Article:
Flashback Memories 3D: Tokyo Review
Tetsuaki Matsue’s restlessly inventive film takes us deep inside the fractured memories of Japanese didgeridoo player Goma.
TOKYO – Just when you thought it had all been done, Japanese filmmaker Tetsuaki Matsue manages to upend the documentary format with Flashback Memories 3D, a truly novel cinematic experience that is part biopic, part concert movie, part vicarious trippy rave happening. A groovy and stirring fusion of stomping electronica-driven world music and personal insights, it introduces Japanese didgeridoo player Goma, whose memory functions were severely damaged in a 2009 road accident, through prismatic 3D recreations of his fractured brain images.
The slow-build trance effect created by the drone of its subject’s virtually ceaseless didgeridoo won’t be to everyone’s taste, but the Space Shower TV production gives more insight into how it feels to be Goma than a hundred talking heads could manage.
Following on from his equally unorthodox music documentaries Live Tape, awarded Best Picture in the 2009 Tokyo International Film Festival’s Japanese Eyes section, and last year’s hit Tokyo Drifter, Matsue’s latest does his country proud as the sole Japanese entry in this year’s main competition.
Design here has clearly been inspired by the circular breathing technique used to keep a continuous flow of air moving through the ancient Australian aboriginal instrument. The steady, unbroken sound of Goma’s didgeridoo, backed by his excellent three-piece percussion-and-drums ensemble, the Jungle Rhythm Section, underscores the entire film.
Dressed in white, hands fluttering and twisting as he breathes into the stand-mounted wooden instrument, the charismatic musician, whose live shows are a sensation in Japan’s dance clubs and festivals such as Fuji Rock, takes centre stage throughout the live studio performance, filmed at Tokyo music venue Shibuya WWW.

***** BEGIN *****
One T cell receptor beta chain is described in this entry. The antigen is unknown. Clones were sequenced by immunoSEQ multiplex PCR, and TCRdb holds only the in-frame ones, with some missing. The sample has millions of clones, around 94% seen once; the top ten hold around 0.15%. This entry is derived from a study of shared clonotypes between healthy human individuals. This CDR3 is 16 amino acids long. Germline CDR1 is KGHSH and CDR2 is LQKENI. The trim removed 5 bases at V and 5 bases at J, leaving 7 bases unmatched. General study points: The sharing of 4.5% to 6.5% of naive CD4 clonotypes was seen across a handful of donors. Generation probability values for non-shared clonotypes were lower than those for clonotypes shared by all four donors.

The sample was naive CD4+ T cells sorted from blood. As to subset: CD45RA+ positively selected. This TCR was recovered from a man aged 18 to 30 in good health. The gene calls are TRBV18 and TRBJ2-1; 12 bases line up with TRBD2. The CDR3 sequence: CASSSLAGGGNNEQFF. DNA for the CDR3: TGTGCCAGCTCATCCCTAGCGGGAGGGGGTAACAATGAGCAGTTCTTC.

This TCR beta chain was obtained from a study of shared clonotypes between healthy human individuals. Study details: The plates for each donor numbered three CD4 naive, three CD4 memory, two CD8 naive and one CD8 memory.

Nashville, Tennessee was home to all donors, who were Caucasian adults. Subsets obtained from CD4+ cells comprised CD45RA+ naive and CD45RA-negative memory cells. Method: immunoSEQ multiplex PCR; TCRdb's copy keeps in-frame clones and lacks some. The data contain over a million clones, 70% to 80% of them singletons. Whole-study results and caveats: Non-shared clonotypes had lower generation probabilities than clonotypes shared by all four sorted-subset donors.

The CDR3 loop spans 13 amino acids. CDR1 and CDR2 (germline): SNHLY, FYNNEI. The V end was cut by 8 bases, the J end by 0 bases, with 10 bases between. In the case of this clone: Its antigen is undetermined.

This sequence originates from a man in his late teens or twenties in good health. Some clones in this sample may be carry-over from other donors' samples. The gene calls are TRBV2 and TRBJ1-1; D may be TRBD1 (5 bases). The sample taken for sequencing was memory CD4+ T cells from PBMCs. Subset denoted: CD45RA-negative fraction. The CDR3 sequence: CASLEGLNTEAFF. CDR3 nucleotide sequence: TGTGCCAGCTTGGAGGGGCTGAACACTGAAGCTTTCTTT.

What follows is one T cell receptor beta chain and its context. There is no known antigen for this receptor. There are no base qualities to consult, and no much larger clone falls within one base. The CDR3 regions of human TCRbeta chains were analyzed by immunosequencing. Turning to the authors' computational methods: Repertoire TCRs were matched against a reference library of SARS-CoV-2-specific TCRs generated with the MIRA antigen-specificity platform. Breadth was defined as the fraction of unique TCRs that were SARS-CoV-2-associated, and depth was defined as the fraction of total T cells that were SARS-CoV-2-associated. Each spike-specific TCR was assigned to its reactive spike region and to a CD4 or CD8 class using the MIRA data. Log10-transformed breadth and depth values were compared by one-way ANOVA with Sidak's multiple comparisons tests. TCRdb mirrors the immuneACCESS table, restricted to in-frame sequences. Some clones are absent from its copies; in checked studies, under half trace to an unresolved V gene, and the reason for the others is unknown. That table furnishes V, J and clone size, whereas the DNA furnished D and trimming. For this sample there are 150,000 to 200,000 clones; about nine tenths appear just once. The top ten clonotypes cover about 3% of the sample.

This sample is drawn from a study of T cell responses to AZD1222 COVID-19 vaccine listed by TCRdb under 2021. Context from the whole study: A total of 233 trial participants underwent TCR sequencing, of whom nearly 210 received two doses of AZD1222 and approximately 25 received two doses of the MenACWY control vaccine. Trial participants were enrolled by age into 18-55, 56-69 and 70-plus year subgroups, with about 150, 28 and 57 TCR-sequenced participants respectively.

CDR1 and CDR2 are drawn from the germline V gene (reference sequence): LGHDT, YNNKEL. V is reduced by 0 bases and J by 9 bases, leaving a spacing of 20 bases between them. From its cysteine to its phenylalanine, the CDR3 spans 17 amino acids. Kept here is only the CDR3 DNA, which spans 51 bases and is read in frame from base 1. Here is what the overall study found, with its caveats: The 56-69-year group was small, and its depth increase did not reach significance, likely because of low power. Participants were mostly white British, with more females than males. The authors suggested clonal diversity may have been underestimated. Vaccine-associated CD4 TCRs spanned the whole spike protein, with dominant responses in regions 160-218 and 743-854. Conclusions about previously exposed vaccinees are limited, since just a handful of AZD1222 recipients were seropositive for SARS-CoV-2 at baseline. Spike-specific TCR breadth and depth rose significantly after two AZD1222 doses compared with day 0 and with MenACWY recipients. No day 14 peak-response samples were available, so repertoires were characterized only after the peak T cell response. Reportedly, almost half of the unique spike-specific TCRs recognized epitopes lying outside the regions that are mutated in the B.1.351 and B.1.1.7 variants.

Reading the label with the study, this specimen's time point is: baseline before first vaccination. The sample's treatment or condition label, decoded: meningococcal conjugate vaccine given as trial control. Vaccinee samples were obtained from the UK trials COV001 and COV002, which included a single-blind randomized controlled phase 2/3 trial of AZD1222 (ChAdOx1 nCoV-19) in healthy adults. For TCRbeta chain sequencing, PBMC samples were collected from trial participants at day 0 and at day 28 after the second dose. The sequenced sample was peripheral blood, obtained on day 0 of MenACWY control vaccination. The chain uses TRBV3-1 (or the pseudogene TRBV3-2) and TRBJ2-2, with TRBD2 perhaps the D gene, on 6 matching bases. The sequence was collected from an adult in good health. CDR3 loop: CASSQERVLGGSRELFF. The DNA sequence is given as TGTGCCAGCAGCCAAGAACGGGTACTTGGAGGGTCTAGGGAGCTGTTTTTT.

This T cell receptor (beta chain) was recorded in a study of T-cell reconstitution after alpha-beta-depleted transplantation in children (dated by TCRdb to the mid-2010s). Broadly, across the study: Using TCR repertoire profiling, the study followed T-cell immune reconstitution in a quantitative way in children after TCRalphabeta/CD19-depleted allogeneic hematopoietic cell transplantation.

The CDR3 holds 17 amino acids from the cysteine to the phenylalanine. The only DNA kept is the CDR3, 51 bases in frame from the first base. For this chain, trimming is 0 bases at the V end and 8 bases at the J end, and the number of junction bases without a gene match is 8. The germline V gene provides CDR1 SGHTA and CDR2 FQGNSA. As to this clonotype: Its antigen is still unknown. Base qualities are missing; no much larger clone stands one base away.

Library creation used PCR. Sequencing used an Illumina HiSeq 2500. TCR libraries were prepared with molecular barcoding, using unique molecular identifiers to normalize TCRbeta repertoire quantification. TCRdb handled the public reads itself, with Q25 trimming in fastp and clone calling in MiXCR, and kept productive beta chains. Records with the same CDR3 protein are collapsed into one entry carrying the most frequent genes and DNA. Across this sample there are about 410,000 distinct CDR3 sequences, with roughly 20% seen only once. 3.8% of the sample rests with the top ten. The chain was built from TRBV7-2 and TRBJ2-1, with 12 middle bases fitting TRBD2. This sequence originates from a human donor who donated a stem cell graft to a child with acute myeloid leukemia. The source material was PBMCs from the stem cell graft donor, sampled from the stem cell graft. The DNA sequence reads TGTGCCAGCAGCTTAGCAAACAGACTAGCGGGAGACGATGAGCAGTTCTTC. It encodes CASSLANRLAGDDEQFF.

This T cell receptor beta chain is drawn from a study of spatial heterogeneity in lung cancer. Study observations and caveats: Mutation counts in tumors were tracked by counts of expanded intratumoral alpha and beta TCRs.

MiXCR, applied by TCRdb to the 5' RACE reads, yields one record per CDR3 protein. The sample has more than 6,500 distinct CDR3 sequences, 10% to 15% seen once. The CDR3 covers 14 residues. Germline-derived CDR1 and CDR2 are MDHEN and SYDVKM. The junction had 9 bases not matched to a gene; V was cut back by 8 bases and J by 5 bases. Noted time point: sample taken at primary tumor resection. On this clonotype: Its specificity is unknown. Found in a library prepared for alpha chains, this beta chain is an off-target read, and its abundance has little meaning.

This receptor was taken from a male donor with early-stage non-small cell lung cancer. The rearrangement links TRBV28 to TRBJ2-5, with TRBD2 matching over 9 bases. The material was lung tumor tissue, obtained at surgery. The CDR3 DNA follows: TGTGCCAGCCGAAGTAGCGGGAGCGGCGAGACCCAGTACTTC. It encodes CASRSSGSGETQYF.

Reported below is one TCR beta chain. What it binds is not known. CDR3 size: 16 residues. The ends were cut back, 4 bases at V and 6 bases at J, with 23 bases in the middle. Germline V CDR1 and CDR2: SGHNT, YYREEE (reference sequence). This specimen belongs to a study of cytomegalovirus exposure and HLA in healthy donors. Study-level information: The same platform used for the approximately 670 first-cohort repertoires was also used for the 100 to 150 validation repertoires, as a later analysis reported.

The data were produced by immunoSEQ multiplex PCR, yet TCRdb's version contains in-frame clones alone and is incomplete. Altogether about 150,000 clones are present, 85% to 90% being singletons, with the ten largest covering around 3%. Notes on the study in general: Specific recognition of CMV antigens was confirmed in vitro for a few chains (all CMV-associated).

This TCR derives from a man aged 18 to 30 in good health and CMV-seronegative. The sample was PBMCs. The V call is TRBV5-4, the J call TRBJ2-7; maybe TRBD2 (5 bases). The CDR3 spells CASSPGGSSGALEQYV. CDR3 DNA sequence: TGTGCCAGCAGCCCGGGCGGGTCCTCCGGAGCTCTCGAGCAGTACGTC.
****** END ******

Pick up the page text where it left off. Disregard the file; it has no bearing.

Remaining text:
Behind him, on an enormous screen, his life plays out. Matsue mixes old performance footage with home videos, snatches of sketched animations, still photos and superimposed diary entries by Goma and his wife, Sumie. Occasionally, a colorful swirl of Aboriginal dot paintings consumes the background.
It’s a restlessly inventive arrangement, enhanced by the layering of the 3D format and Tomonori Watanabe’s crisp cinematography.
Exposition via a tapestry of footage dating back to the 1990s takes up the first 30 minutes or so. We see Goma busking with his didgeridoo on the streets of Surfer’s Paradise, Australia, and hanging with the Outback aborigines. Moving quickly through his return to Japan, marriage, CD releases, the birth of his daughter and many performances, we come to November 26, 2009.
Goma was traveling alone in his car on the Tokyo Metropolitan Expressway when he was involved in a collision. He recounts a near-death experience – via superimposed titles as fluffy white clouds bump against each other behind him – and the doctors diagnosed higher brain dysfunction. Partial memory loss and difficulty maintaining new memories – he cannot remember the filming of this documentary – led Goma to question at times the wisdom of living.
He and wife Sumie are candid and ultimately hopeful about his life post-accident, while the ever-present, harmonically dense music of the didgeridoo – considered by proponents to have mystical properties – provides an aural conduit to Goma’s strong spirituality.
Cast: Goma, Kosuke Tsuji, Kenta Tajika, Kyoichi Shiino
Production company: Space Shower TV
Director: Tetsuaki Matsue
Producer: Junji Takane
Director of photography: Tomonori Watanabe
Editor: Daisuke Imai
Sales: Spotted Productions, Tokyo
No rating, 72 minutes